Sunday, July 23, 2006

Judge orders consent.

Starchild Abraham Cherrix is not a lucky 16-year-old. He has an aggressive case of Hodgkin's disease. A year ago he had chemotherapy and things improved but now the disease is back and worse. He decided to ignore the best medical advice offered and seek out some "alternative" therapy in Mexico based on herbal remedies and organic food.

There is zero evidence that the alternative treatment has any validity. As far as I am concerned Mr. Cherrix has basically choosen a death sentence. But he replies: "This is my body that I'm supposed to take care of. I should have the right to tell someone what I want to do with this body. I studied. I did research. I came to this conclusion that the chemotherapy was not the route I wanted to take."

Fair enough. It was not a good study. It was not accurate research but it is his body and it is his decision. The courts ruled otherwise. They deemed that the boy is not capable to make the decision nd his parents are negligent in not seeking the best treatment. Now it is hard to face that logic. I do believe that the boy has indicated he is not capable of reaching an informed decision based on the fact that he clearly made a wrong decision. But I think he is capable of making a right decision. That is he has the mental faculties to make the decision and if he is wrong he must live (or in this case, die) with it.

Precisely what Judge Jesse Demps ruled is not out yet as the judge sealed most of it. When the boy sought out alternative therphy a social worker got involved and took the case to court in order to force the boy into treatment.

I have real problems with Cherrix's decision but not with his right to make a decision especially since his parents support his decision. Personally I don't put much stock in their ability to think rationally --- after all they named the boy Starchild. But I should note he has the sense to prefer to be called Abraham.

When a child is young and clearly incapable of weighing options rationally, and the parents refuse proper medical treatment, I don't have a major problem with the state taking temporary custody in order to save a child's life. And if the treatment offered has an established record of helping I consider it an open and shut case.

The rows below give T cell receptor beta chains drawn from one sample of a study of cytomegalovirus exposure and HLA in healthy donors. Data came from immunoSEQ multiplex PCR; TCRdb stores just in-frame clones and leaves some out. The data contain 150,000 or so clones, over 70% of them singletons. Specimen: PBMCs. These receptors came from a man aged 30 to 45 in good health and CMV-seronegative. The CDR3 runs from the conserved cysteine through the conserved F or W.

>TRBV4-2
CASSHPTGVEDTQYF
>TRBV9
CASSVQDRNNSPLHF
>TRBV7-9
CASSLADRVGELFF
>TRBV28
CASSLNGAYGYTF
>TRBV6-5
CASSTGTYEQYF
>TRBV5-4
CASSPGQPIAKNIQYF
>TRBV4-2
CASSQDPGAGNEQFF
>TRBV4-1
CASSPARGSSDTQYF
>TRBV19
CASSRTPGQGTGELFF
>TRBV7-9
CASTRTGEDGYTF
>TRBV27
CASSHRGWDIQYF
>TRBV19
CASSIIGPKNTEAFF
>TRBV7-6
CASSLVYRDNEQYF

Normally the treatment Cherrix is undergoing works well. But in this case it didn't work well for him the first time and thus has a reduced likelihood of working this time. So the outcome is a bit more up in the air. And Cherrix is not so young as to be unable to think rationally even if he failed to do so here. Nor is this simply the parents imposing something on a child. It is his decision and his parents support it.

So I conclude the court was in error here. Do I think it a dangerous precident which puts the custodial rights of all parents at risk? No. This ruling does not break any new ground. The law still stands as it has for a very long time. I do think it was a borderline case but I still think the law should have sided with Cherrix as I believe the evidence lies more in his favor to make this decision.

I hope the chemo works this time. I fear that if it does the so-called alternative theraphy will receive all the credit and if it doesn't work the chemo will sustain all the blame. Whatever the outcome I think Mr. Cherrix should have been given the right to make his own decision.

I find the courts baffling and inconsistent. Certainly if Cherrix were a pregnant 16 year old girl the right to choose an abotion would be assumed. If the 6'1" Cherrix killed someone in a vicious way I have no doubt he would be tried as an adult. In much of the US he is deemed capable of dropping out of school, capable of operating a motor vehicle endangering the lives of others, and able to consent to sex. In a few months time he could join the Marines and get sent to Iraq to fight and perhaps die. So given the realities I think he should think he ought to have this right to decide for himself.

One of the really strange concepts from the case comes from a news story that reported: "On, Friday, Judge Jesse E. Demps of Accomack County Juvenile and Domestic Relations Court agreed with Social Services and said Abraham's parents were to deliver him to [the hospital] by 1 p.m. Tuesday and give there consent to whatever treatment the hospital deems necessry."

It would seem impossible to order consent. Consent by definition requires free choice and the Judge in this case has denied the parents free choice. If a man ordered a woman to consent to sex or face a punishment it would still be deemed rape. Any judge who thinks he can order consent really ought not sit on the bench.